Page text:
I have just come back from my trip and conference in New Orleans. We arrived in the city on Thursday afternoon and headed first to Magazine Street to get a bite to eat. First stop—Funrockin’ (their new store on Magazine) to say hello to the owners who are great friends of ours. Nice place—you should check it out. Next (after picking up a few things at Funky Monkey) we headed to Nacho Mama for lunch (we know the owner and sat down with him for a bit). After lunch, we headed to see our artist friend Simon on Magazine (Magazine and Jackson) and spent time in his shop (buying another piece for the house, as we usually do). Finally, we headed to our “hotel” (I can’t believe I was doing that) and then walked into the French Quarter. Other than checking into a “hotel,” it was as if we had never left. By the time we make it to the Mississippi River and stroll on the Moonwalk, I am pretty much overcome with emotion and begin to cry. How can I be “visiting” the city I “live” in? How can I live anywhere else? This was (and still is) the most perfect place for me to live. My wife and I know, though, that “reality” dictates that we can’t live here right now. We rationalize that maybe someday we will be back as permanent residents. We leave the River, walk back into the Quarter, see friends on almost every block, engage in conversations that take us into the early sunset, and this time both of us cry at all the things we miss in the city….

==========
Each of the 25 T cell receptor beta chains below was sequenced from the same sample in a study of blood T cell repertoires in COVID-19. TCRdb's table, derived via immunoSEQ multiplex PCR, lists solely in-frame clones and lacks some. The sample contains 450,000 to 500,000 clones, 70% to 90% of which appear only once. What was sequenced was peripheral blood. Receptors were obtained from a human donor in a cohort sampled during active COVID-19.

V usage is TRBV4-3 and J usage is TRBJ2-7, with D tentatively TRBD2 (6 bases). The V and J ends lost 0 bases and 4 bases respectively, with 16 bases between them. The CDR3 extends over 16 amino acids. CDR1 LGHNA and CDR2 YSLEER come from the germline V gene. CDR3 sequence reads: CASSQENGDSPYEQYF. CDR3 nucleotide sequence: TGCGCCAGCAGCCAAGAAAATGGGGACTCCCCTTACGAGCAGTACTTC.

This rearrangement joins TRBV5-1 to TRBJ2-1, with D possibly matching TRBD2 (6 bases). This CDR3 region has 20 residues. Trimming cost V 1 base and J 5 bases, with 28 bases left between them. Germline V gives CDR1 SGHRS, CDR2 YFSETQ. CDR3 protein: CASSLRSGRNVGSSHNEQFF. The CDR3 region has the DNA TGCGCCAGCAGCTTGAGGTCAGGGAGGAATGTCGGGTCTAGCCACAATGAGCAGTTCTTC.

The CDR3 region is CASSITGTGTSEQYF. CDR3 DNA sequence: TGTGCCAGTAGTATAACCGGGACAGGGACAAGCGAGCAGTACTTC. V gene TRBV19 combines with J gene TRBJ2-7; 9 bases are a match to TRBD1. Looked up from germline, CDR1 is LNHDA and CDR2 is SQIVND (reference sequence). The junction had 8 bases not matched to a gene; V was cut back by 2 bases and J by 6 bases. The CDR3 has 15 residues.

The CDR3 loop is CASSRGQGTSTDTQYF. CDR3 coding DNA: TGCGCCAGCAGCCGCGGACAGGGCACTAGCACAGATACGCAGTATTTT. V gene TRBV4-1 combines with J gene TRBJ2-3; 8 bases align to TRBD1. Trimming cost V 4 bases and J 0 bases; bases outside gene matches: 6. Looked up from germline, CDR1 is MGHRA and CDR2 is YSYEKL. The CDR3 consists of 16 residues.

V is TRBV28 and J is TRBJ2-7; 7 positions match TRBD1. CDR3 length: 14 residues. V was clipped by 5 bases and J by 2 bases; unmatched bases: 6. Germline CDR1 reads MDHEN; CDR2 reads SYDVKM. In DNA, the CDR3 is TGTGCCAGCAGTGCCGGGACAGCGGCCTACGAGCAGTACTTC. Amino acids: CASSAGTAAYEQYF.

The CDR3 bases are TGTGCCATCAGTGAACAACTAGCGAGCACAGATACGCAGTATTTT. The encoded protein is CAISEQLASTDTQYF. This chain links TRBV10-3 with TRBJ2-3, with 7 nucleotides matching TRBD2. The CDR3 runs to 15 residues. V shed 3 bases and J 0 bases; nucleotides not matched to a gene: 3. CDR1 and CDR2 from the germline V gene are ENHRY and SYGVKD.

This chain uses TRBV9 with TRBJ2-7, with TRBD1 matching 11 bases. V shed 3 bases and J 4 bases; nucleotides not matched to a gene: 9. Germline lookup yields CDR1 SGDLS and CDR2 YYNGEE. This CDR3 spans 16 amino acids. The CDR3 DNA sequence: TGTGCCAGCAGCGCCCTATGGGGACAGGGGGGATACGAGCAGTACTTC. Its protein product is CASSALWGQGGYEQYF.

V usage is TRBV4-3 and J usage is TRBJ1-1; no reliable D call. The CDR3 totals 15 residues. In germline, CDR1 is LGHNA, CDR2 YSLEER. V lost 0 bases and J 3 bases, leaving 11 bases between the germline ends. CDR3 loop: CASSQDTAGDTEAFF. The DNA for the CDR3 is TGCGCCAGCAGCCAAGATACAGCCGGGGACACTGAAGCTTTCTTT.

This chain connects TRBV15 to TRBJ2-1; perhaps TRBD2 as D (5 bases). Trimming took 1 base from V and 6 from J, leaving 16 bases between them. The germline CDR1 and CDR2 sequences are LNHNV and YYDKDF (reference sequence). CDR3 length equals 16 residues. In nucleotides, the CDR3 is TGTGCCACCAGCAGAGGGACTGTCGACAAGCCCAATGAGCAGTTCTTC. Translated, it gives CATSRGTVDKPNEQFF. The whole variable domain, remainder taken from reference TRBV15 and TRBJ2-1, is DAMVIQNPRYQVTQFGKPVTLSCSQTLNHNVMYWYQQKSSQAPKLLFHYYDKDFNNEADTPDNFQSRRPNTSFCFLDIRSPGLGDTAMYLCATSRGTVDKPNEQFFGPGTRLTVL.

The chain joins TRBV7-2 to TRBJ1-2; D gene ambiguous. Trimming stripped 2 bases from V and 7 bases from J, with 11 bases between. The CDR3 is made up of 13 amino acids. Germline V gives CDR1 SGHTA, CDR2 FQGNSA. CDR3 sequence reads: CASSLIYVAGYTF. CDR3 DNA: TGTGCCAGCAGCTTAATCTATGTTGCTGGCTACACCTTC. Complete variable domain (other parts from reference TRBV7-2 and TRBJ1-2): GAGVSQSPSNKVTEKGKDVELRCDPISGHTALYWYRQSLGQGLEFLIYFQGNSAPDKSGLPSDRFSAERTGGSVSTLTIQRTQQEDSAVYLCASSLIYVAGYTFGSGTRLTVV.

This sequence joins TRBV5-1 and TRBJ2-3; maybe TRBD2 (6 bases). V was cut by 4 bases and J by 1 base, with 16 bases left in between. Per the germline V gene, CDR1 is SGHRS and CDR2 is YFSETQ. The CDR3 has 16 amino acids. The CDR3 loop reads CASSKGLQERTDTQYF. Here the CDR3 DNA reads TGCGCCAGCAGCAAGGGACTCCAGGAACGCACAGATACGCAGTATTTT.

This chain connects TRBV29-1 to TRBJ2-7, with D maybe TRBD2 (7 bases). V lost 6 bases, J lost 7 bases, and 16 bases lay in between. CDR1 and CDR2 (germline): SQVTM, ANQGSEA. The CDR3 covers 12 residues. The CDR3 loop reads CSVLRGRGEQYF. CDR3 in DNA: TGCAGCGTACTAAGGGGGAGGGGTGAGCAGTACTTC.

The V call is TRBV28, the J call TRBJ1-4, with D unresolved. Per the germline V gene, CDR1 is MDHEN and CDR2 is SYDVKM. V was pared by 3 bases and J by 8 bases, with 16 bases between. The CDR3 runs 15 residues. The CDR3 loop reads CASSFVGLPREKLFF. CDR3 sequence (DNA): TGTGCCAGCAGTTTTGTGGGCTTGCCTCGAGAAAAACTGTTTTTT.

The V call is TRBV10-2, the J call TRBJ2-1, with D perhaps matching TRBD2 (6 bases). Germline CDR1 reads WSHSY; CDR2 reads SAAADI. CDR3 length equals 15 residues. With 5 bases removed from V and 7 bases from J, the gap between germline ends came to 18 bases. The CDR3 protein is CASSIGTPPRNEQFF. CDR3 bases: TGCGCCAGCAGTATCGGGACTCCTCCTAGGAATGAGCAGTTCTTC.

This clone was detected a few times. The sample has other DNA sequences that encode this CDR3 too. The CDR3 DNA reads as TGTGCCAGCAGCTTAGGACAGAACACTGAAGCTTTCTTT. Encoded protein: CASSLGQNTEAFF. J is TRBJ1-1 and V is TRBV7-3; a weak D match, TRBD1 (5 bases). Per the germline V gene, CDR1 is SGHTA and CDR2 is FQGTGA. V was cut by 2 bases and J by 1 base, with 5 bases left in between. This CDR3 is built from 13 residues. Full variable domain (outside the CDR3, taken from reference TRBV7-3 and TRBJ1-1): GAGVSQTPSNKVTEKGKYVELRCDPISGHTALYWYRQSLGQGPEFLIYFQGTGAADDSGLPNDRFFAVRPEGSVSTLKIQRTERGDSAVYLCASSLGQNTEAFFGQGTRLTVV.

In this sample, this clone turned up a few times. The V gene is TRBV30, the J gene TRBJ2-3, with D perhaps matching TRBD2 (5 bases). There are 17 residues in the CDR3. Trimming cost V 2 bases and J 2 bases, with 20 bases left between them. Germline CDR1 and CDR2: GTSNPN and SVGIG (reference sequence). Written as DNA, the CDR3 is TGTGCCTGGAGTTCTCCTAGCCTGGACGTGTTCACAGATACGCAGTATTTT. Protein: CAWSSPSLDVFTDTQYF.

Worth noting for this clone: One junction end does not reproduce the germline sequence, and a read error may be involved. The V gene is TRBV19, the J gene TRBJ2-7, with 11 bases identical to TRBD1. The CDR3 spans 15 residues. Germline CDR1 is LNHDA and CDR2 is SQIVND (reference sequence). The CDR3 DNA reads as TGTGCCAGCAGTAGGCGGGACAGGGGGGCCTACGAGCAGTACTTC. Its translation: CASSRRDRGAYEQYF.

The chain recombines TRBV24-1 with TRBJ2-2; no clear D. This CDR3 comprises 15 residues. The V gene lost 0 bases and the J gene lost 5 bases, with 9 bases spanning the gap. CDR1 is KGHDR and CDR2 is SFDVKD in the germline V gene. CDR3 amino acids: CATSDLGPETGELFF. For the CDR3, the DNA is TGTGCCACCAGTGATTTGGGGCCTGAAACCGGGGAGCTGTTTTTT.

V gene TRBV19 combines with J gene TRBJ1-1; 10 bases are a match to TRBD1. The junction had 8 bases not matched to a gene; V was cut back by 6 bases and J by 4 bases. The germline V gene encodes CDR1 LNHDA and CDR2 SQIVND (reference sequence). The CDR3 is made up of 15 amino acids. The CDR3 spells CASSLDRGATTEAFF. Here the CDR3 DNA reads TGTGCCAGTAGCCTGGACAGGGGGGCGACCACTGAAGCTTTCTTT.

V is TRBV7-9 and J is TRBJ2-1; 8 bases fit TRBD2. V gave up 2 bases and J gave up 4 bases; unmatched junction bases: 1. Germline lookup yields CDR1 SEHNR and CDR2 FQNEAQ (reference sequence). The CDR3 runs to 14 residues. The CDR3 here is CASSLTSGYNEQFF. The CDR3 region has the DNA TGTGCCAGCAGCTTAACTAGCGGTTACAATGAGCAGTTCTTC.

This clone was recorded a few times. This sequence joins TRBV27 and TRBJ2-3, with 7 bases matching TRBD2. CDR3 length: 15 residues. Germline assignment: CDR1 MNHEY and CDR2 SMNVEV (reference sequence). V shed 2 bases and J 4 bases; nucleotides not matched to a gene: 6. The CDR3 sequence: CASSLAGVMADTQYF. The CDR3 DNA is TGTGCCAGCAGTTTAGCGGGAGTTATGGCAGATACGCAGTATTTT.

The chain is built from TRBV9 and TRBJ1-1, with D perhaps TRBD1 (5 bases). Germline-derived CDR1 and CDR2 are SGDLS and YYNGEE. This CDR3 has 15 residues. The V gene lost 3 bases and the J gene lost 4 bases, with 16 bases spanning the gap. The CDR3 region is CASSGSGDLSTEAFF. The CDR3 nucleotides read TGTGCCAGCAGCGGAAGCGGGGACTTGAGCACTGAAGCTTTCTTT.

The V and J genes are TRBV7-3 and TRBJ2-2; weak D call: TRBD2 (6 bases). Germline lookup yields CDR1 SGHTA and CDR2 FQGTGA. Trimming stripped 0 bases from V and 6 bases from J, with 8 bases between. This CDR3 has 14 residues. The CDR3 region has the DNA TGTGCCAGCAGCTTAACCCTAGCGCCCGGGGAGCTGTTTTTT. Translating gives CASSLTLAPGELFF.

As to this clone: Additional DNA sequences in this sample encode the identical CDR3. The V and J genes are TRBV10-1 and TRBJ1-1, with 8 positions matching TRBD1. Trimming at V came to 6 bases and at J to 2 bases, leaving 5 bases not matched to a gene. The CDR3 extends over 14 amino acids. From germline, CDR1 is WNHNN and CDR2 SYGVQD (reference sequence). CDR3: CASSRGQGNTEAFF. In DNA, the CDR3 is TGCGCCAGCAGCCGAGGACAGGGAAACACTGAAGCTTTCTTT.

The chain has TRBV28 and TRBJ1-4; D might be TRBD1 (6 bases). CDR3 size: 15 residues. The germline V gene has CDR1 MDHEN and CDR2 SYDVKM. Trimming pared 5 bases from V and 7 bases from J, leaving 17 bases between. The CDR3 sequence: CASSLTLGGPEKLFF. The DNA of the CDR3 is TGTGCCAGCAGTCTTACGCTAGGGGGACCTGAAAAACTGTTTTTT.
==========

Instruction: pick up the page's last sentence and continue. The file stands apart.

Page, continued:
I can only visit my “centrality of place” these days. Many of you are probably in the same situation. It was an incredible trip back home, and though the Times-Picayune did interview me after I gave my paper presentation on how exiles are recreating New Orleans culture in their current places of residence, I did not see the interview mentioned at all the rest of the weekend. It was good to be back home, and we will be back for French Quarter Fest later next month.